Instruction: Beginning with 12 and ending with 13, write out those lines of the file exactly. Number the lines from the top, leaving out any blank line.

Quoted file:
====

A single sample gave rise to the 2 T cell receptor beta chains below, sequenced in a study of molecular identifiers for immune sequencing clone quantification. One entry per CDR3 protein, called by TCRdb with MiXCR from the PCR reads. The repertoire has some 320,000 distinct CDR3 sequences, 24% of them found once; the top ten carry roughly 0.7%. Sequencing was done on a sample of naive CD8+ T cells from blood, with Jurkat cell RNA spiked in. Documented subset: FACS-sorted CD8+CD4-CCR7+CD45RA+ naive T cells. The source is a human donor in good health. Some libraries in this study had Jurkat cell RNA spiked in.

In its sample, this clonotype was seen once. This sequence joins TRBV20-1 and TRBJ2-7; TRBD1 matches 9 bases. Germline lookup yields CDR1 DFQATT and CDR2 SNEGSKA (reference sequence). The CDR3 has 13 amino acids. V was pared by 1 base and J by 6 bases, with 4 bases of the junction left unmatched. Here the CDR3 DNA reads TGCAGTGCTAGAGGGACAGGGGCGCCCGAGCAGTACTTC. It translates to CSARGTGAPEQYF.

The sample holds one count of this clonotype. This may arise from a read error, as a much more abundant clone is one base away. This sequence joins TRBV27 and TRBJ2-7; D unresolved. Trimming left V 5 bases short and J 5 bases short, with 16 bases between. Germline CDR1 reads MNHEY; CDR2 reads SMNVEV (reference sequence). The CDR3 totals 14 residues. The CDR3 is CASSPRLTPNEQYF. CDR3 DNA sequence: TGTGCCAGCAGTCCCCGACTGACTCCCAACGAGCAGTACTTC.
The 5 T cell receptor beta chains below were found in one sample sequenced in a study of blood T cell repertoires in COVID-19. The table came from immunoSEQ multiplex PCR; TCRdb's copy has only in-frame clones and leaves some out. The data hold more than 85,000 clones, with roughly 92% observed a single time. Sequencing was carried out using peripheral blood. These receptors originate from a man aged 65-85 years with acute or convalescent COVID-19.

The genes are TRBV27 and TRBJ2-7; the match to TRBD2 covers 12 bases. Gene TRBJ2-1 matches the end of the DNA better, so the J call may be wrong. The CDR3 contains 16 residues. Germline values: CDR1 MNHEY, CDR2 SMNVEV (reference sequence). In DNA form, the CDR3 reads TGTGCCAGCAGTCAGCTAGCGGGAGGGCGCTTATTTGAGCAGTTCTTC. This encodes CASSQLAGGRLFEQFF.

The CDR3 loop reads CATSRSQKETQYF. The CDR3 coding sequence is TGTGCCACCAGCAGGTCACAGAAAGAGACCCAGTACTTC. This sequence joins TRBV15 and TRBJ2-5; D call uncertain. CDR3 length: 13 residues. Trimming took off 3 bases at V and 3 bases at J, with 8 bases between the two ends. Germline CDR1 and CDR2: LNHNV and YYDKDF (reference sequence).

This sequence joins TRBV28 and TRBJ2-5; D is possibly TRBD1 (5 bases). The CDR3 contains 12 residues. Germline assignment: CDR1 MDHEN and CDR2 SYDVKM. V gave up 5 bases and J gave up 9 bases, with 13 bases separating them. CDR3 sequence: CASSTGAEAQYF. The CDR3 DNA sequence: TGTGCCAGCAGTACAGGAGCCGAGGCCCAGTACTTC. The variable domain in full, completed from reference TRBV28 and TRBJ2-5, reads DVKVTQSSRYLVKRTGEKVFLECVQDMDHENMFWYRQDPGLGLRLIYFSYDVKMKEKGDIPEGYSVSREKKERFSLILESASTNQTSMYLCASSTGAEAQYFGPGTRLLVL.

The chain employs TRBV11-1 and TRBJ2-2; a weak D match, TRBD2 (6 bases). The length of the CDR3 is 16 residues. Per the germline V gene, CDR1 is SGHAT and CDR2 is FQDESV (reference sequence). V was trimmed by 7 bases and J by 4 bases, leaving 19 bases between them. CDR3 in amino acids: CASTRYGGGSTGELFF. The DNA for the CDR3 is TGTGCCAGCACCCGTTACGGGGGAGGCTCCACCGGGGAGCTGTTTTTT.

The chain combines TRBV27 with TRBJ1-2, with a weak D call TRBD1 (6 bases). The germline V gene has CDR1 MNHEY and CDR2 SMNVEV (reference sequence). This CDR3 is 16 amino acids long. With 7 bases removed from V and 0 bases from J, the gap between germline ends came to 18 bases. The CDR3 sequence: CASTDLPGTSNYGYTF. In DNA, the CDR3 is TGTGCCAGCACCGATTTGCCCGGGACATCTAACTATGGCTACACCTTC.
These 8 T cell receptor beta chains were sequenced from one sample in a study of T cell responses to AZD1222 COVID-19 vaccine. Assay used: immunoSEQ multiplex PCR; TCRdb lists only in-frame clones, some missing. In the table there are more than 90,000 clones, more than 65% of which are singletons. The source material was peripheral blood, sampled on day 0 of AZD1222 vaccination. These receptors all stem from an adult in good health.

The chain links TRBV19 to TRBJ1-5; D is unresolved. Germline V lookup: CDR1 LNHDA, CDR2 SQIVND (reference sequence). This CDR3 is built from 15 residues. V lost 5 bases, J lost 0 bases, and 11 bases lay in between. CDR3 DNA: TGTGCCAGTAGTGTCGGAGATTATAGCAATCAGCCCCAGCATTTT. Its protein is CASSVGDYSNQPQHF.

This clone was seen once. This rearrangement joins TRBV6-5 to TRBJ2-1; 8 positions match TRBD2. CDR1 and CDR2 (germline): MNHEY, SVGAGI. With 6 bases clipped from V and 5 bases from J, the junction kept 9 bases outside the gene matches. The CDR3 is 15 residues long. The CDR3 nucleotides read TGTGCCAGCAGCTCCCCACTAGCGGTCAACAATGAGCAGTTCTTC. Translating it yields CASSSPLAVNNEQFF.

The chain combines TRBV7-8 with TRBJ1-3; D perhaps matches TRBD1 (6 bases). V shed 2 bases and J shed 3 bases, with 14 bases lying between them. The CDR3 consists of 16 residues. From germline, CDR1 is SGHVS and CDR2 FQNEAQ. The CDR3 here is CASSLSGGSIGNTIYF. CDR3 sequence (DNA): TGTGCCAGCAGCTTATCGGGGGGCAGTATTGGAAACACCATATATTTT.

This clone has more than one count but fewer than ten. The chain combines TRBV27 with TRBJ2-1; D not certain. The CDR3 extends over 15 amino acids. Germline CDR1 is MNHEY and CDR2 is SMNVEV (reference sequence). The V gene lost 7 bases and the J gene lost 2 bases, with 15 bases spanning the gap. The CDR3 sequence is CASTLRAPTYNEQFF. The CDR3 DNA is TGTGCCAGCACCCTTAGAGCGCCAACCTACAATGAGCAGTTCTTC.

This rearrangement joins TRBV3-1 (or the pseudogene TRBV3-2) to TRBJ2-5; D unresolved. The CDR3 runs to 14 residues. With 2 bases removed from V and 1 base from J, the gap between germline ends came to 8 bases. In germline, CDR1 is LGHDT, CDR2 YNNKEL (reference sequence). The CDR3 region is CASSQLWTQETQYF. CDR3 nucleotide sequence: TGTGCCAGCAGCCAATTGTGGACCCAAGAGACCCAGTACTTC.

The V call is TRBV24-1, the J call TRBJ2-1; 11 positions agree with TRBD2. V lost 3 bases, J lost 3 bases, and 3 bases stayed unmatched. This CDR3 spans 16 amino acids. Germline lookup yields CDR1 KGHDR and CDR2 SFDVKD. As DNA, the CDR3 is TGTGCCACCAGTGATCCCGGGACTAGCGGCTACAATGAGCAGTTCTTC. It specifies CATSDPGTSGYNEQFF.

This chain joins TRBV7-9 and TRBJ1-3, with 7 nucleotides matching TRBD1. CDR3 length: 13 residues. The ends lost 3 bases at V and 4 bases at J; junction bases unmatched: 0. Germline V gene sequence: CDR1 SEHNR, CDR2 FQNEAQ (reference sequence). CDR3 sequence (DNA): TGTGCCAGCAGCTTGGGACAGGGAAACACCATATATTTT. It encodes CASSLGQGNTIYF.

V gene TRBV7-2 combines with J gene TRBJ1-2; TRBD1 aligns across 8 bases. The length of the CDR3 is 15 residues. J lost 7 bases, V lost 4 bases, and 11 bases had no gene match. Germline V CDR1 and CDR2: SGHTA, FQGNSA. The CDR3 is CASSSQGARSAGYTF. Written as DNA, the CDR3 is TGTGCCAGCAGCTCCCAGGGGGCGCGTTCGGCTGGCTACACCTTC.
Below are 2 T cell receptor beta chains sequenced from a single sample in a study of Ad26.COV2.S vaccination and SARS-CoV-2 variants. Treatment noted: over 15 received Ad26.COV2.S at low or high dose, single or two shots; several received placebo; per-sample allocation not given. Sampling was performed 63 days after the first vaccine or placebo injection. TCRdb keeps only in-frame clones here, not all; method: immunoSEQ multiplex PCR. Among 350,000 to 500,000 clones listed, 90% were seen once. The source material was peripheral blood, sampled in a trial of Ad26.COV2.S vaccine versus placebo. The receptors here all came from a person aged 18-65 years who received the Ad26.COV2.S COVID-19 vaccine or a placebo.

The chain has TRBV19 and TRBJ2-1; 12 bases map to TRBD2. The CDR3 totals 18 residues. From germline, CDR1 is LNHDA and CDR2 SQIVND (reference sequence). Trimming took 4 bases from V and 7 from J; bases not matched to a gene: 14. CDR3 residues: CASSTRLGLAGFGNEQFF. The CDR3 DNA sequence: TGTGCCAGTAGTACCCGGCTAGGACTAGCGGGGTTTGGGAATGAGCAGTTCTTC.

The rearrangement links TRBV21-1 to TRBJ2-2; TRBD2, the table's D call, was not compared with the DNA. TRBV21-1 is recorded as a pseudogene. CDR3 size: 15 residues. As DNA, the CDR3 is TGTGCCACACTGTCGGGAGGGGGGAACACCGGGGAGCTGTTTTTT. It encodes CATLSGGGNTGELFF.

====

This clone was seen once. This rearrangement joins TRBV6-5 to TRBJ2-1; 8 positions match TRBD2. CDR1 and CDR2 (germline): MNHEY, SVGAGI. With 6 bases clipped from V and 5 bases from J, the junction kept 9 bases outside the gene matches. The CDR3 is 15 residues long. The CDR3 nucleotides read TGTGCCAGCAGCTCCCCACTAGCGGTCAACAATGAGCAGTTCTTC. Translating it yields CASSSPLAVNNEQFF.

The chain combines TRBV7-8 with TRBJ1-3; D perhaps matches TRBD1 (6 bases). V shed 2 bases and J shed 3 bases, with 14 bases lying between them. The CDR3 consists of 16 residues. From germline, CDR1 is SGHVS and CDR2 FQNEAQ. The CDR3 here is CASSLSGGSIGNTIYF. CDR3 sequence (DNA): TGTGCCAGCAGCTTATCGGGGGGCAGTATTGGAAACACCATATATTTT.